Book Image

Python Machine Learning (Wiley)

By : Wei-Meng Lee
Book Image

Python Machine Learning (Wiley)

By: Wei-Meng Lee

Overview of this book

With computing power increasing exponentially and costs decreasing at the same time, this is the best time to learn machine learning using Python. Machine learning tasks that once required enormous processing power are now possible on desktop machines. Python Machine Learning begins by covering some fundamental libraries used in Python that make machine learning possible. You'll learn how to manipulate arrays of numbers with NumPy and use pandas to deal with tabular data. Once you have a firm foundation in the basics, you'll explore machine learning using Python and the scikit-learn libraries. You'll learn how to visualize data by plotting different types of charts and graphs using the matplotlib library. You'll gain a solid understanding of how the various machine learning algorithms work behind the scenes. The later chapters explore the common machine learning algorithms, such as regression, clustering, and classification, and discuss how to deploy the models that you have built, so that they can be used by client applications running on mobile and desktop devices. By the end of the book, you'll have all the knowledge you need to begin machine learning using Python.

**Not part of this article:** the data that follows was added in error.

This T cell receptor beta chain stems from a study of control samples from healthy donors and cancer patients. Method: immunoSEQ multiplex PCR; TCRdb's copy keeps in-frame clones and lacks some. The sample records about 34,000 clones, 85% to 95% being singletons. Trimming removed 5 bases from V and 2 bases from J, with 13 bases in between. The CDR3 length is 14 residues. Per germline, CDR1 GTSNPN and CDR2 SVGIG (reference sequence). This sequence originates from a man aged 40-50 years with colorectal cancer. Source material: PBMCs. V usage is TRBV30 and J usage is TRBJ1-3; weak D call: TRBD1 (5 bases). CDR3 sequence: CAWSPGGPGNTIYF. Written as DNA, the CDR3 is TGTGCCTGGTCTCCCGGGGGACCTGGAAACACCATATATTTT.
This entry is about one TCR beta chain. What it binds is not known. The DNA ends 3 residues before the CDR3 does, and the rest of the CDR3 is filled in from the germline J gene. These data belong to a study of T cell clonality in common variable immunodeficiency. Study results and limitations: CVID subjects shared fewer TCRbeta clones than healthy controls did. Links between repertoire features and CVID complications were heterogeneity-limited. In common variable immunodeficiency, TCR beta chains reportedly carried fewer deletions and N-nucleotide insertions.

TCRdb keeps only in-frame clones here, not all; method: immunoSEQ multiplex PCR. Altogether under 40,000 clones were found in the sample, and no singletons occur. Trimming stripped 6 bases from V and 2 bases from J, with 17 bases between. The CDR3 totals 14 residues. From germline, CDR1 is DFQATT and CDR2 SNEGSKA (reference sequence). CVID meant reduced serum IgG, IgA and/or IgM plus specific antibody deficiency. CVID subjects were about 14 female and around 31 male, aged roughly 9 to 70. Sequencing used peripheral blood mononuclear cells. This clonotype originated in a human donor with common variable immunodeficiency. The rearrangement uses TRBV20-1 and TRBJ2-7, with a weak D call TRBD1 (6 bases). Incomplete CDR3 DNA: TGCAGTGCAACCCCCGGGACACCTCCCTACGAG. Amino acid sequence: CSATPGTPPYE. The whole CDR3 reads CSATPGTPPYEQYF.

Table of Contents (16 chapters)
Free Chapter
1
Cover
2
Introduction
11
CHAPTER 9: Supervised Learning—Classification Using K‐Nearest Neighbors (KNN)
15
Index
16
End User License Agreement

Case Study

For this case study, we are going to help predict the likelihood of a person being diagnosed with diabetes based on several diagnostic measurements of that person.

The dataset that you will be using in this chapter is from this database: https://www.kaggle.com/uciml/pima‐indians‐diabetes‐database. This dataset contains several medical independent predictors and one target. Its features consist of the following:

  • Pregnancies: Number of times pregnant
  • Glucose: Plasma glucose concentration after 2 hours in an oral glucose tolerance test
  • BloodPressure: Diastolic blood pressure (mm Hg)
  • SkinThickness: Triceps skin fold thickness (mm)
  • Insulin: 2‐Hour serum insulin (mu U/ml)
  • BMI: Body mass index (weight in kg/(height in m)^2)
  • DiabetesPedigreeFunction: Diabetes pedigree function
  • Age: Age (years)
  • Outcome: 0 (non‐diabetic) or 1 (diabetic)

The dataset has 768 records, and all patients are females at least 21 years of age and of Pima Indian descent.

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